Temperatures from energy balance models: the effective heat capacity matters

gerrit.lohmann [ at ] awi.de


Energy balance models (EBMs) are highly simplified models of the climate system, providing admissible conceptual tools for understanding climate changes. The global temperature is calculated by the radiation budget through the incoming energy from the Sun and the outgoing energy from the Earth. The argument that the temperature can be calculated by this simple radiation budget is revisited. The underlying assumption for a realistic temperature distribution is explored: one has to assume a moderate diurnal cycle due to the large heat capacity and the fast rotation of the Earth. Interestingly, the global mean in the revised EBM is very close to the originally proposed value. The main point is that the effective heat capacity and its temporal variation over the daily and seasonal cycle needs to be taken into account when estimating surface temperature from the energy budget. Furthermore, the time-dependent EBM predicts a flat meridional temperature gradient for large heat capacities, reducing the seasonal cycle and the outgoing radiation and increasing global temperature. Motivated by this finding, a sensitivity experiment with a complex model is performed where the vertical diffusion in the ocean has been increased. The resulting temperature gradient, reduced seasonal cycle, and global warming is also found in climate reconstructions, providing a possible mechanism for past climate changes prior to 3 million years ago.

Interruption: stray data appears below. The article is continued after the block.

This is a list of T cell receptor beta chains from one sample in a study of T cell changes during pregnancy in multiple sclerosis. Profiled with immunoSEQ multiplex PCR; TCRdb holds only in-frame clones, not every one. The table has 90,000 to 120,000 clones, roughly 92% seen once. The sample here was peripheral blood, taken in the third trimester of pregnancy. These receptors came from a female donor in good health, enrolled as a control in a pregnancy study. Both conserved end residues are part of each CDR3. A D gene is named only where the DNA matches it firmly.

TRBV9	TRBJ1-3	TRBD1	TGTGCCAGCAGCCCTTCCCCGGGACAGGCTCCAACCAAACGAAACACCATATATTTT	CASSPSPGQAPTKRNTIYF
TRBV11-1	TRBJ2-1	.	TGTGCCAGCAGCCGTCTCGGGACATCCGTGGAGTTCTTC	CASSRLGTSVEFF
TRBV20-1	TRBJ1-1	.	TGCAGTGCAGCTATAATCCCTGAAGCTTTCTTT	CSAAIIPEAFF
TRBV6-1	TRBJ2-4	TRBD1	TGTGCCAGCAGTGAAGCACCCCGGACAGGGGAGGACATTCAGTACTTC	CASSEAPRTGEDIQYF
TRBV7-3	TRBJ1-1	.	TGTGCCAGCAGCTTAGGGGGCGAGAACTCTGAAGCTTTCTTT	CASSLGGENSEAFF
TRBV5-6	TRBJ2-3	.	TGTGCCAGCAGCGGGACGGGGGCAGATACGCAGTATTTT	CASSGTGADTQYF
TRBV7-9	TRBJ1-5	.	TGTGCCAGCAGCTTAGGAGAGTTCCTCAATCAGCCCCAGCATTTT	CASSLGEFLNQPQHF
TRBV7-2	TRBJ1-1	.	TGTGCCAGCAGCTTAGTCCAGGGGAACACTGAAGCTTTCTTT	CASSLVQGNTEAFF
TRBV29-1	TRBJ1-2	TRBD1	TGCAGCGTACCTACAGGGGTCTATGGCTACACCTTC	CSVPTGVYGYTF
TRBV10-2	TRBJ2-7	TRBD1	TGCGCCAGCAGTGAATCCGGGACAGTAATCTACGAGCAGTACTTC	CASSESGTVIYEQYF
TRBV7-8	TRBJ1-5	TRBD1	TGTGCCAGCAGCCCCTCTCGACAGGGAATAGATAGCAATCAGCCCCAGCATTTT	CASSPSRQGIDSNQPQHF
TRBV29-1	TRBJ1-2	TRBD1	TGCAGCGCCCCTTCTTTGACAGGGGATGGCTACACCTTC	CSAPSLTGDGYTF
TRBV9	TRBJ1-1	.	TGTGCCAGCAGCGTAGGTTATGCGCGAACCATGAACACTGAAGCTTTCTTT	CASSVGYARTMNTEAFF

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Primary Division
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Peer revision
ISI/Scopus peer-reviewed
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Eprint ID
DOI 10.5194/esd-11-1195-2020

Cite as
Lohmann, G. (2020): Temperatures from energy balance models: the effective heat capacity matters , Earth System Dynamics, 11 (4), pp. 1195-1208 . doi: 10.5194/esd-11-1195-2020



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